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Irish Potato Famine

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A drawing of Bridget O'Donnell and her two children during the famine.

The Great Famine or the Great Hunger (Irish: An Gorta Mór or An DrochshaolScript error: No such module "Category handler".) is the name given to the famine in Ireland between 1845 and 1849. Outside Ireland, it is usually called the Irish Potato Famine. The Famine was caused by "the Blight", a was a potato fungus which quickly destroyed the potatoes in Ireland. Potatoes were the main source of food for most Irish people at the time.

The effects of The Famine lasted until 1851. Not much is known about what happened during this time. It is believed that between 500,000 and more than one million people died in the three years from 1846 to 1849 because of hunger or disease. Another million became refugees because of the Famine. Many people who left Ireland moved to Great Britain, the United States, Canada and Australia.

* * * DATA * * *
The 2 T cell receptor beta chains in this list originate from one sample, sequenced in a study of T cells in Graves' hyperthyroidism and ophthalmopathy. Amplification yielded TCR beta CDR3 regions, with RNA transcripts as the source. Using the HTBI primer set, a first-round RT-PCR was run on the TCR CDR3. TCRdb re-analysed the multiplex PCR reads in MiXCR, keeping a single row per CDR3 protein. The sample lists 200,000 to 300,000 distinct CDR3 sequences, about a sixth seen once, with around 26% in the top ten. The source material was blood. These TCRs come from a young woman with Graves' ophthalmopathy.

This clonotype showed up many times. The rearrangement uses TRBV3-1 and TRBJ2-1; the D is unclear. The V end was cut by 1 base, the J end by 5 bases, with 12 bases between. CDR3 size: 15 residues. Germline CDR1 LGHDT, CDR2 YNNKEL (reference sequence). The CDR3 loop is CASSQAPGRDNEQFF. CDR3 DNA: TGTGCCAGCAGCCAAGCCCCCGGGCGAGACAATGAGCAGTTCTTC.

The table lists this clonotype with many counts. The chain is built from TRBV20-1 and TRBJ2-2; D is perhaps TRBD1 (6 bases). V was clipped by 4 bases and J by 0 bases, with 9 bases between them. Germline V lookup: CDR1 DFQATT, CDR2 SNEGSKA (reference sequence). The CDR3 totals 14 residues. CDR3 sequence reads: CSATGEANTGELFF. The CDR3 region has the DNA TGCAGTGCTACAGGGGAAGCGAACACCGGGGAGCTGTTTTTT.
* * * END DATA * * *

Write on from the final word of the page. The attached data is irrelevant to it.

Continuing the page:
In Ireland this time is referred to as the Starvation. The potato was the only crop affected, yet Ireland continued to produce corn, wheat, barley, and beef. However, the English landlords made a bigger profit by shipping these food products out of the country and selling them outside. Writer Chris Fogarty, places the numbers who dies at about 5.16 million. Some legal scholars believe that under International Law, the British pursued a barbarous policy of mass starvation in Ireland from 1845-50, and that such conduct constituted genocide.